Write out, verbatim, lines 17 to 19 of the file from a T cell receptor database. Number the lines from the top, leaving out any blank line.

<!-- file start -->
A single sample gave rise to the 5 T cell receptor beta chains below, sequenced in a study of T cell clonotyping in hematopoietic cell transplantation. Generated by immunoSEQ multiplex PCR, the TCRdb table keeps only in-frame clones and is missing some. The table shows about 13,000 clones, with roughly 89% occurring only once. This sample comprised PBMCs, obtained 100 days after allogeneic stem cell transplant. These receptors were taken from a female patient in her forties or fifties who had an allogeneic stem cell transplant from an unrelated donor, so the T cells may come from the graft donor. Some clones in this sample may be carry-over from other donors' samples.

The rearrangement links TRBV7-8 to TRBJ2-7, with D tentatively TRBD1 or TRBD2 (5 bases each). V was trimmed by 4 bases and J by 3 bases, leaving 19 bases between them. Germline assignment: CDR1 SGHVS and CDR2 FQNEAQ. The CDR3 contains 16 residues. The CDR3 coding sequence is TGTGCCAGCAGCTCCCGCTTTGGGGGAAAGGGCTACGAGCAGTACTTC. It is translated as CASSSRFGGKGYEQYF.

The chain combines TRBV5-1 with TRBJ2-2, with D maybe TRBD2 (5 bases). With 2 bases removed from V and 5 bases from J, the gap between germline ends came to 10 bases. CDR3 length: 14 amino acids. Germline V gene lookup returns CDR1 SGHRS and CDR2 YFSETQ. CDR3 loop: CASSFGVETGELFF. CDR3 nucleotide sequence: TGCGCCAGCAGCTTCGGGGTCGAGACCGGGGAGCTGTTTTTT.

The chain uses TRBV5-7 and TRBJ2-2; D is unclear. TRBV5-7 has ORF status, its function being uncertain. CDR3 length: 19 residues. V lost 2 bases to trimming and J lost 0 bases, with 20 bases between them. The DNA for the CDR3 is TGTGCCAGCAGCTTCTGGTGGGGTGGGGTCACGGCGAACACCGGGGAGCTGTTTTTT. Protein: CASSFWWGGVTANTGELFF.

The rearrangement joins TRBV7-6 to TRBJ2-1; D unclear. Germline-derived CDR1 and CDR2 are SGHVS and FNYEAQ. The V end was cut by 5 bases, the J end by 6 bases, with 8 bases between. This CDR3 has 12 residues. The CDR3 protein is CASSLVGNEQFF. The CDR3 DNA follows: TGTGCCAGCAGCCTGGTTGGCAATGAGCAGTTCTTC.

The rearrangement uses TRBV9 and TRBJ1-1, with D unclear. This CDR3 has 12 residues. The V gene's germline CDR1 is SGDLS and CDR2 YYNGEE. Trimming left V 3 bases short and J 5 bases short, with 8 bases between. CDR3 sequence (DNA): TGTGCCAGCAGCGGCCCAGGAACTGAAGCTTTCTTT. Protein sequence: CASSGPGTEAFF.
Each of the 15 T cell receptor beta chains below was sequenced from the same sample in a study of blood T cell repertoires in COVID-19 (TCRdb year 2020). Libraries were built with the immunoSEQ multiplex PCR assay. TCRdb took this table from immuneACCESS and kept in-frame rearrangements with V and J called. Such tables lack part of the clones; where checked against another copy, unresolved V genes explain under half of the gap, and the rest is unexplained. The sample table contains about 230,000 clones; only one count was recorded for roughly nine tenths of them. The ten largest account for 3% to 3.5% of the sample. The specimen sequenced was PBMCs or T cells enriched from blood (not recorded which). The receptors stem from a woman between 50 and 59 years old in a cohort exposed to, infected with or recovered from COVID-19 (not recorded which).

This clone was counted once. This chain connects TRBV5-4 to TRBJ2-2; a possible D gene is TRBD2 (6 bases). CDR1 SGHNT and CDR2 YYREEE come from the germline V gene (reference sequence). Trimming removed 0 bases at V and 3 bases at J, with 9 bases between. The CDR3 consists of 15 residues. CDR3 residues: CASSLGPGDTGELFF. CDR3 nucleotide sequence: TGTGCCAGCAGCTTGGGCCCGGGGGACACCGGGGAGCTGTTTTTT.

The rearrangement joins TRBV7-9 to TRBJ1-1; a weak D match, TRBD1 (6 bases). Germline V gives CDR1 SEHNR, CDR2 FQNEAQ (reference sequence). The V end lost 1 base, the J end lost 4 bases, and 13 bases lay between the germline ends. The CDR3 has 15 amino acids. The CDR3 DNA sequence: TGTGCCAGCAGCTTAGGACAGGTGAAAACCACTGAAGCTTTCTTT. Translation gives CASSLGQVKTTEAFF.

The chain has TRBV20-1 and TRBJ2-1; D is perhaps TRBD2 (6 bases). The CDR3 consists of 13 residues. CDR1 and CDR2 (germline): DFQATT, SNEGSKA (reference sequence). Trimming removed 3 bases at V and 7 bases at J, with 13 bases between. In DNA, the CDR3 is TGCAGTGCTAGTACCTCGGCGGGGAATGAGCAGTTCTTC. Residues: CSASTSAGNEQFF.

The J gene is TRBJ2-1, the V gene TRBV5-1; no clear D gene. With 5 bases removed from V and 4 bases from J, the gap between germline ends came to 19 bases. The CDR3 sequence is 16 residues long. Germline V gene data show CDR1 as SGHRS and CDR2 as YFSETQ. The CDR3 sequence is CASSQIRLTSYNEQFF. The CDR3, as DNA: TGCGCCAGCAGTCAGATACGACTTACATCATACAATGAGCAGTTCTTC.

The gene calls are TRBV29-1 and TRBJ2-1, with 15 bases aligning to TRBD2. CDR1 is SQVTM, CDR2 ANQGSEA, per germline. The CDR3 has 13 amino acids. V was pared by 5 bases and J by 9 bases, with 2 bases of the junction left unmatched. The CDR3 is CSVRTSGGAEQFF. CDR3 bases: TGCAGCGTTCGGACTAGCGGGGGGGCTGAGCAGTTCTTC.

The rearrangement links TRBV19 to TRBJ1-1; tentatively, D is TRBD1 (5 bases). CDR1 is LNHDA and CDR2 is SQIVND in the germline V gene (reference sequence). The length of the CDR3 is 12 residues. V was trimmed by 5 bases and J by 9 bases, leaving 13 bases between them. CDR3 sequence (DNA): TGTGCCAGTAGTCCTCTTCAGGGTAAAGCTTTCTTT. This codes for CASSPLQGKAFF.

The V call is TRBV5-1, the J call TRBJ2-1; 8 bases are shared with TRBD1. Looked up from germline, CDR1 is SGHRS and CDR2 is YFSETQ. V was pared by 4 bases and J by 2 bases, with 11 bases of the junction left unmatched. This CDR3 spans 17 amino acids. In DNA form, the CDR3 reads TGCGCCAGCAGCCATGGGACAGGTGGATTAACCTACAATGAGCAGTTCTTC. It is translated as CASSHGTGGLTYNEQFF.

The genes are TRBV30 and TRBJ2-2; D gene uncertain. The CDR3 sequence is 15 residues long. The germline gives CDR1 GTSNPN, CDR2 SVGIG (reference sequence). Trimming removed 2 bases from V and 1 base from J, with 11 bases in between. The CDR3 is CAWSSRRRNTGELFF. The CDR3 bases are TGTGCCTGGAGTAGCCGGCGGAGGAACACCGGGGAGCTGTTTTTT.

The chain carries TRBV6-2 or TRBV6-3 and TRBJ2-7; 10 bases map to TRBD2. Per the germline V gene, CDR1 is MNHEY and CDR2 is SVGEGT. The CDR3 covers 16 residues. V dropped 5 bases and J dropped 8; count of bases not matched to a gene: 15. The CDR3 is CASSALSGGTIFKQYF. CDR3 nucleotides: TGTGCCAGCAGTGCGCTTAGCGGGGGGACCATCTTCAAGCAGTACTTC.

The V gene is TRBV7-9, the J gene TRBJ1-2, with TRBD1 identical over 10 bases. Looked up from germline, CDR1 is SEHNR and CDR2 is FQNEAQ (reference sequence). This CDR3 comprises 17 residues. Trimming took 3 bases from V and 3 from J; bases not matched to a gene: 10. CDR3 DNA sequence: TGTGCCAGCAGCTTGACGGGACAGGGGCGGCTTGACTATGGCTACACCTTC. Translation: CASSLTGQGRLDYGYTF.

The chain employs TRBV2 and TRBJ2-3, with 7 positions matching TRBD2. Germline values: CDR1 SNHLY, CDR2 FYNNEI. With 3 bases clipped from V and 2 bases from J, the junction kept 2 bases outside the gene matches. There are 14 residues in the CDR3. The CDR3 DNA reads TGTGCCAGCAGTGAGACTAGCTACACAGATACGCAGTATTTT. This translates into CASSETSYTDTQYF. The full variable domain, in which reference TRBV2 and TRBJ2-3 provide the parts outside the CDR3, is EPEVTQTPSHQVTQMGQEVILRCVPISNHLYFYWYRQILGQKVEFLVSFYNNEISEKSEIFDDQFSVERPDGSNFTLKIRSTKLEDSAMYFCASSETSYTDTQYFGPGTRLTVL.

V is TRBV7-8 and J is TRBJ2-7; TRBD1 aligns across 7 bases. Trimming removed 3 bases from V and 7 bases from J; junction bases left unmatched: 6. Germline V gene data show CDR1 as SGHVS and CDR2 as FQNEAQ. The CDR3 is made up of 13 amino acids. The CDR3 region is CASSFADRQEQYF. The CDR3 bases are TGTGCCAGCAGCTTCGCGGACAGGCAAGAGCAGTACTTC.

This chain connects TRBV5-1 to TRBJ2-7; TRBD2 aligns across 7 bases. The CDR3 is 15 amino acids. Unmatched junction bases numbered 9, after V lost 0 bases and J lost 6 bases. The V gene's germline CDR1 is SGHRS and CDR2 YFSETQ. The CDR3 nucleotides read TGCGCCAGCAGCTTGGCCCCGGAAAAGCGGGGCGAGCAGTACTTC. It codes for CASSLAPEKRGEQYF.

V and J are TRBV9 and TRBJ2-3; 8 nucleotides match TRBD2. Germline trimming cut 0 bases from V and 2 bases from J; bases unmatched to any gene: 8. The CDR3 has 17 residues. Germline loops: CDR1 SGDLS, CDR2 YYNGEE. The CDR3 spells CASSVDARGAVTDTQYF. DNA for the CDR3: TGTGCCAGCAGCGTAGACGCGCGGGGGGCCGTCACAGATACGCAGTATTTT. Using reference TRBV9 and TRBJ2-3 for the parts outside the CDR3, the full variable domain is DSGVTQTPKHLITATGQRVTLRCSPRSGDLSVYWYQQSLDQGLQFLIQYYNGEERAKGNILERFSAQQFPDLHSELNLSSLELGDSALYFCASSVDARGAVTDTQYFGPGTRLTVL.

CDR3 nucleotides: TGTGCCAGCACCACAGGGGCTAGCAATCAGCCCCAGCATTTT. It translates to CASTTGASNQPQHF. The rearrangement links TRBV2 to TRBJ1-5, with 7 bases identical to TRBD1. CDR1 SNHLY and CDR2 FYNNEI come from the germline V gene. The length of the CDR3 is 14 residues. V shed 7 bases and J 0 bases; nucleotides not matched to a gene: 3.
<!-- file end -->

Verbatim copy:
The V gene is TRBV7-9, the J gene TRBJ1-2, with TRBD1 identical over 10 bases. Looked up from germline, CDR1 is SEHNR and CDR2 is FQNEAQ (reference sequence). This CDR3 comprises 17 residues. Trimming took 3 bases from V and 3 from J; bases not matched to a gene: 10. CDR3 DNA sequence: TGTGCCAGCAGCTTGACGGGACAGGGGCGGCTTGACTATGGCTACACCTTC. Translation: CASSLTGQGRLDYGYTF.

The chain employs TRBV2 and TRBJ2-3, with 7 positions matching TRBD2. Germline values: CDR1 SNHLY, CDR2 FYNNEI. With 3 bases clipped from V and 2 bases from J, the junction kept 2 bases outside the gene matches. There are 14 residues in the CDR3. The CDR3 DNA reads TGTGCCAGCAGTGAGACTAGCTACACAGATACGCAGTATTTT. This translates into CASSETSYTDTQYF. The full variable domain, in which reference TRBV2 and TRBJ2-3 provide the parts outside the CDR3, is EPEVTQTPSHQVTQMGQEVILRCVPISNHLYFYWYRQILGQKVEFLVSFYNNEISEKSEIFDDQFSVERPDGSNFTLKIRSTKLEDSAMYFCASSETSYTDTQYFGPGTRLTVL.

V is TRBV7-8 and J is TRBJ2-7; TRBD1 aligns across 7 bases. Trimming removed 3 bases from V and 7 bases from J; junction bases left unmatched: 6. Germline V gene data show CDR1 as SGHVS and CDR2 as FQNEAQ. The CDR3 is made up of 13 amino acids. The CDR3 region is CASSFADRQEQYF. The CDR3 bases are TGTGCCAGCAGCTTCGCGGACAGGCAAGAGCAGTACTTC.